This week, CEP President Phil Buchanan has taken on the critique that large, staffed foundations are plodding along on the fast path to extinction while newer, leaner foundations are ushering in the future of philanthropy. In this series, titled “Foundation Staff Matter,” Buchanan has each day challenged these assertions, highlighting the importance that staff play in foundation’s abilities to effectively work with grantees to drive positive social change.
As we head into Labor Day weekend, it’s the perfect time to take a breath at the intermission of the series and recap this week’s posts and the conversations that have followed. The series will conclude with its final four posts next week.
Thus Far in “Foundation Staff Matter”
On Monday, Buchanan introduced the series, pointing to articles by Inside Philanthropy’s David Callahan and Napster founder Sean Parker that have criticized big, staffed foundations for their bureaucracy and supposed underperformance. Buchanan identifies his four main counterpoints to such critiques:
- First, it’s not actually clear that the new foundations being heralded for their slim staffs will be so thin five or 10 years from now — or even that they’re particularly slender now!
- Second, the small size and great diversity of nonprofits often requires larger foundations to have enough staff to be able to interact with many different entities and to be knowledgeable enough to make good decisions about who to fund.
- Third, our data and analysis of tens of thousands of surveys of grantees of nearly 300 foundations shows the benefit — to grantees — when foundations have sufficient numbers of staff for the goals and operating strategies they’ve chosen.
- Fourth, it’s not just about numbers — the quality of staff and of staff culture matters, because what happens inside a foundation’s walls ripples outside those walls.
In his second post, “Are the New Big Foundations Lean or Just in the Process of Staffing Up?”, Buchanan dives into his first main point: that the new, lean foundations championed by Callahan and others may very well simply be in the early stages of organizing and staffing up — a process that takes time.
The post led to a lively discussion in the comment section, including an interesting back-and-forth between Buchanan and Callahan. William and Flora Hewlett Foundation President Larry Kramer also chimed in, comparing the lean staffing argument to the argument in favor of lower overhead among operating nonprofits, stressing the importance of context for every foundation and its mission in its decision-making. “It is effectiveness that matters in the end,” Kramer writes. “There are many ways to do philanthropy, and staff size does and should vary depending on how one works…The idea that smaller is better is a misleading oversimplification.”
The series’ third post, “It Takes Staff to Get to Know Nonprofits, Communities, and Fields,” focuses on the importance of staff to building productive, informed, and supportive relationships between funders and grantees. Buchanan discusses how, if foundations are to truly learn about and connect with nonprofits and the communities and fields in which they work, it takes time and hard work. With so many nonprofits doing different types of work in different fields and communities, adequate staff are indispensable for a funder’s capacity to stay in touch with grantees and the challenges they face — which significantly affects foundations’ ability to best support grantees in their pursuit of their mission.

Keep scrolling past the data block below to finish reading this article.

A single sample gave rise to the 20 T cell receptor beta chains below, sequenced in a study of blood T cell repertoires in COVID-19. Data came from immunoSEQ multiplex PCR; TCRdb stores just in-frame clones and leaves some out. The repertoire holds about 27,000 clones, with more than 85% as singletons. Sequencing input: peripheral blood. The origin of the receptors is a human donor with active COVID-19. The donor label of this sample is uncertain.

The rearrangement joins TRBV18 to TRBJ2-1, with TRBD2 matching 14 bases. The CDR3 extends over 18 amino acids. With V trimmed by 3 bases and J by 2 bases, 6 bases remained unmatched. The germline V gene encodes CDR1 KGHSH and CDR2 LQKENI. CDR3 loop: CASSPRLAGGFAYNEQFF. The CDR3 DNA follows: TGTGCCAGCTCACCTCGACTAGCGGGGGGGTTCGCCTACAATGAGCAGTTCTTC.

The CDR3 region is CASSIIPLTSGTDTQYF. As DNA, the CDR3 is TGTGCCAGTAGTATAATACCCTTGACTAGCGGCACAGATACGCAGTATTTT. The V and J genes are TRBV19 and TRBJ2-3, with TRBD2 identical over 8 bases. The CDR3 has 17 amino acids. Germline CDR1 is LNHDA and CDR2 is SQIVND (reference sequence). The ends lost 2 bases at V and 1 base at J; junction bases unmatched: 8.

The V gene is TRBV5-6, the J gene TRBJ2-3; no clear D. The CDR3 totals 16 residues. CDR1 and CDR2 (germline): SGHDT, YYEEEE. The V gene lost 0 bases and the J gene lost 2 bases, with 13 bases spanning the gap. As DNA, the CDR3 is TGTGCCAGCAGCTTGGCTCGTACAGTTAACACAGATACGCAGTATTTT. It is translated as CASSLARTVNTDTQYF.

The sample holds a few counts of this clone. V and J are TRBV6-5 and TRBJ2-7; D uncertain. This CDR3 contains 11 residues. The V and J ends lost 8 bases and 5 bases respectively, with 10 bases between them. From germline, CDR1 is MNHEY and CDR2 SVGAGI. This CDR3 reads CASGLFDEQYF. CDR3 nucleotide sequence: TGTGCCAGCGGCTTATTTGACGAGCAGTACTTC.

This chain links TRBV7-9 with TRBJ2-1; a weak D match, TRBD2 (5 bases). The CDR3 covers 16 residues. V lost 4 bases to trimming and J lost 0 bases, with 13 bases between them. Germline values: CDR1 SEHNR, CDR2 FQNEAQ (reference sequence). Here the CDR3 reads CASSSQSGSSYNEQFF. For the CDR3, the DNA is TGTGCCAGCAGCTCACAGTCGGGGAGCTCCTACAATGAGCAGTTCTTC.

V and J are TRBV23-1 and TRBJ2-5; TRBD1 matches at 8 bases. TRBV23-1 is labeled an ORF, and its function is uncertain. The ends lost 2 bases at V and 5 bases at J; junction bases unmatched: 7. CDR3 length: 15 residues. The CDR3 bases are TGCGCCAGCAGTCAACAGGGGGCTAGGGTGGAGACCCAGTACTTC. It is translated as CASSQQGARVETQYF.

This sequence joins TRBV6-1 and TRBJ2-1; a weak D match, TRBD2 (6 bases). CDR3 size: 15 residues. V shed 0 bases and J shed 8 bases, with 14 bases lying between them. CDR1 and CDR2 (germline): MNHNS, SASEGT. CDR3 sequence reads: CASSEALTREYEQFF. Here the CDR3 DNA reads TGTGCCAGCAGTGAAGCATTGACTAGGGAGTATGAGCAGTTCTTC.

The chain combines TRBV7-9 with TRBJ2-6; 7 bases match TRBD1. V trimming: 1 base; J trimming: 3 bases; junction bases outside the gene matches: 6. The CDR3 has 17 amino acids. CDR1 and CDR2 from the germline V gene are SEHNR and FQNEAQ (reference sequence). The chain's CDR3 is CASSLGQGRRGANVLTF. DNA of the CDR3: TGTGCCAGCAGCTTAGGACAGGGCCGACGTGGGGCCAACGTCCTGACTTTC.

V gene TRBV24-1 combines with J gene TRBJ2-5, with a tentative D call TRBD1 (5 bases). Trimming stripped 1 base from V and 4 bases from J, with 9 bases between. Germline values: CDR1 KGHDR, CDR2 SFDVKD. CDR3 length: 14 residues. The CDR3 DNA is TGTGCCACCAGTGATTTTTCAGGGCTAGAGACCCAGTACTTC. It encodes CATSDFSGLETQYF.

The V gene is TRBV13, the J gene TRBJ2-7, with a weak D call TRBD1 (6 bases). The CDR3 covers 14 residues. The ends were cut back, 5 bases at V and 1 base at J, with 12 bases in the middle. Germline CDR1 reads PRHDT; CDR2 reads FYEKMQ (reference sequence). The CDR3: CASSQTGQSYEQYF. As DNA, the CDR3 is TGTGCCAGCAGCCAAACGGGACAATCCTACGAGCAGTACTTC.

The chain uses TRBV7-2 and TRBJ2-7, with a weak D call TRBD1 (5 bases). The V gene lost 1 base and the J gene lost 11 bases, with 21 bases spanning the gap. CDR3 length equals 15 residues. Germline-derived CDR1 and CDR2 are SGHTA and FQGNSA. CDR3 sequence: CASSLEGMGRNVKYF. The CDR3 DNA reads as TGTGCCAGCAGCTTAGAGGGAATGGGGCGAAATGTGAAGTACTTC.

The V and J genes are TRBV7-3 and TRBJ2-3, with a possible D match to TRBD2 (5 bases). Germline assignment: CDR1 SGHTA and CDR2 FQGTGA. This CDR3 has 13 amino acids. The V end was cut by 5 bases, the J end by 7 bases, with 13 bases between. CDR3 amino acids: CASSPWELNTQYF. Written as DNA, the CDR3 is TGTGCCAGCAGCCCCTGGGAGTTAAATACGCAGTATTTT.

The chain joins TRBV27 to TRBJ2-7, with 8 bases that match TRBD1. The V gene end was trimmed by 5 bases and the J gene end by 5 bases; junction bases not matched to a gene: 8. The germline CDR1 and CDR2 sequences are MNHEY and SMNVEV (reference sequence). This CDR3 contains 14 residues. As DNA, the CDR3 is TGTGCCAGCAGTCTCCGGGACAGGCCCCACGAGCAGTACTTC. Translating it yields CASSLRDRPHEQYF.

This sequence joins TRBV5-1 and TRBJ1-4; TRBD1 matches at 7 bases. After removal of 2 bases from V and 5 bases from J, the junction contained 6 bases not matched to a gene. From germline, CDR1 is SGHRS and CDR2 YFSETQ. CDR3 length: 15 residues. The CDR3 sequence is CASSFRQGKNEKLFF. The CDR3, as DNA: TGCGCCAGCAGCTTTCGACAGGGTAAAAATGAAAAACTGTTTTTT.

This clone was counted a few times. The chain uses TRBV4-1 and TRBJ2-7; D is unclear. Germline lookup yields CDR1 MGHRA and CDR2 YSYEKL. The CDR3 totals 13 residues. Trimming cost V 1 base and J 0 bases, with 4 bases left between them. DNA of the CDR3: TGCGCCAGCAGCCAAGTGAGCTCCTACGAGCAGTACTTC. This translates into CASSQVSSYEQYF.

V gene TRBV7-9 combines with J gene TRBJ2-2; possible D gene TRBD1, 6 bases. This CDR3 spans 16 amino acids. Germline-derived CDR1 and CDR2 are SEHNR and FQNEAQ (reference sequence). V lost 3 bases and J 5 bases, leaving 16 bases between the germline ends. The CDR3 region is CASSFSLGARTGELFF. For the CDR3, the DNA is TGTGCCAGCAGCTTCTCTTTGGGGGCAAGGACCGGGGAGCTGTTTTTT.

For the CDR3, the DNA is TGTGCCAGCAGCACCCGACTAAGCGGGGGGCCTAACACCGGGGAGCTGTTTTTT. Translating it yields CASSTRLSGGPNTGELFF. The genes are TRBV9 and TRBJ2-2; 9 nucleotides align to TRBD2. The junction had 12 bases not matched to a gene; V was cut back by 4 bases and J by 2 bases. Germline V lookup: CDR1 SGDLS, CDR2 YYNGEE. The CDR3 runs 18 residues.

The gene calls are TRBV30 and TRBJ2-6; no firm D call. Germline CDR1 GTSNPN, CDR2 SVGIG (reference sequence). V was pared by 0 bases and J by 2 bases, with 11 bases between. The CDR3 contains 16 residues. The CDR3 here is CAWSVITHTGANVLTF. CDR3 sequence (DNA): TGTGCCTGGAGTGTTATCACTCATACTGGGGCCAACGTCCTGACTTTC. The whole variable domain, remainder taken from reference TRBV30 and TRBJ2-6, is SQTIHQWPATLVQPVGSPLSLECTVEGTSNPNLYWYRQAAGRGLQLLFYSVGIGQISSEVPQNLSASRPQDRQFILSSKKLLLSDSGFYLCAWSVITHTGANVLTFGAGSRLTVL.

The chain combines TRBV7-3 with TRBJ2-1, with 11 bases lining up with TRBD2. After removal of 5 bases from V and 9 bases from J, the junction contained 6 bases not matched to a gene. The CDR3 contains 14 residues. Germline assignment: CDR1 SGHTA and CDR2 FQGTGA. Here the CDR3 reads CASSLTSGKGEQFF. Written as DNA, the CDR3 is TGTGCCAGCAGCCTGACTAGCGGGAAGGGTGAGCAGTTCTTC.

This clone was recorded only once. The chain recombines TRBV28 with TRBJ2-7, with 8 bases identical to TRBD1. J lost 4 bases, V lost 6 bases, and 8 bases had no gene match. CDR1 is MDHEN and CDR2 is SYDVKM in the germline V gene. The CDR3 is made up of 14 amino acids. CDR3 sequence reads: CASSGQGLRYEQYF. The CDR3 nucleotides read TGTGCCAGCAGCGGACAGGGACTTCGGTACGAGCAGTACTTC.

And in yesterday’s post, “No One Model,” Buchanan highlights the diversity of foundation approaches and how that necessitates a diversity in staffing approaches, as well — there is no catch-all, lean model that leads to effectiveness. To drive home his point, Buchanan points to the work of UTEC, a nonprofit in Lowell, Massachusetts that is driving significant change for at-risk youth in a single community. UTEC’s CEO, Gregg Croteau, discusses how different approaches of different funders gave UTEC the right type of support suitable to its needs and goals to pursue local solutions to a local problem.
We hope that this series has helped bring an important issue — the role of foundation staff — to the fore. We have been excited to see the conversations that the series has prompted, especially the dialogue between Buchanan and Callahan in the blog’s comment section, which we view as an open forum for thoughtful discussion of this topic. Twitter has also been a great space to follow as folks from throughout the sector weigh in:
[tweet 638745036625055746 hide_thread=’true’] [tweet 638778033625767936 hide_thread=’true’]
In my perspective foundations could use more staff most of the time (with the caveat of quality & good org culture) https://t.co/p9iatNuQbc
— Brian (@trendyBS) September 1, 2015
— Brad Myers (@RemingtonWeld) September 1, 2015
— Naomi Orensten (@naomiorensten) September 3, 2015
— UTEC (@UTEC_inc) September 3, 2015
We welcome comments and feedback on the ideas shared in this series. Please do not hesitate to tweet your thoughts @CEPData or share a comment, and stay tuned next week for the final four posts of the series.
Next week in “Foundation Staff Matter”
Tuesday: The approach of one foundation that may not be “lean” but is getting results — because it puts relationships front and center and excels in strengthening its grantees to pursue shared goals.
Wednesday: What we know from CEP’s data about what it takes for foundations to provide valuable assistance beyond the grant to nonprofits (hint: it rhymes with “laugh”).
Thursday: What we know from CEP’s data about the relationship between both staff quality and staff culture and the grantee experience.
Friday: Closing argument — why this all matters and why foundation boards should avoid succumbing to the foundation version of the “overhead myth.”
Ethan McCoy is writer – development and communications at CEP.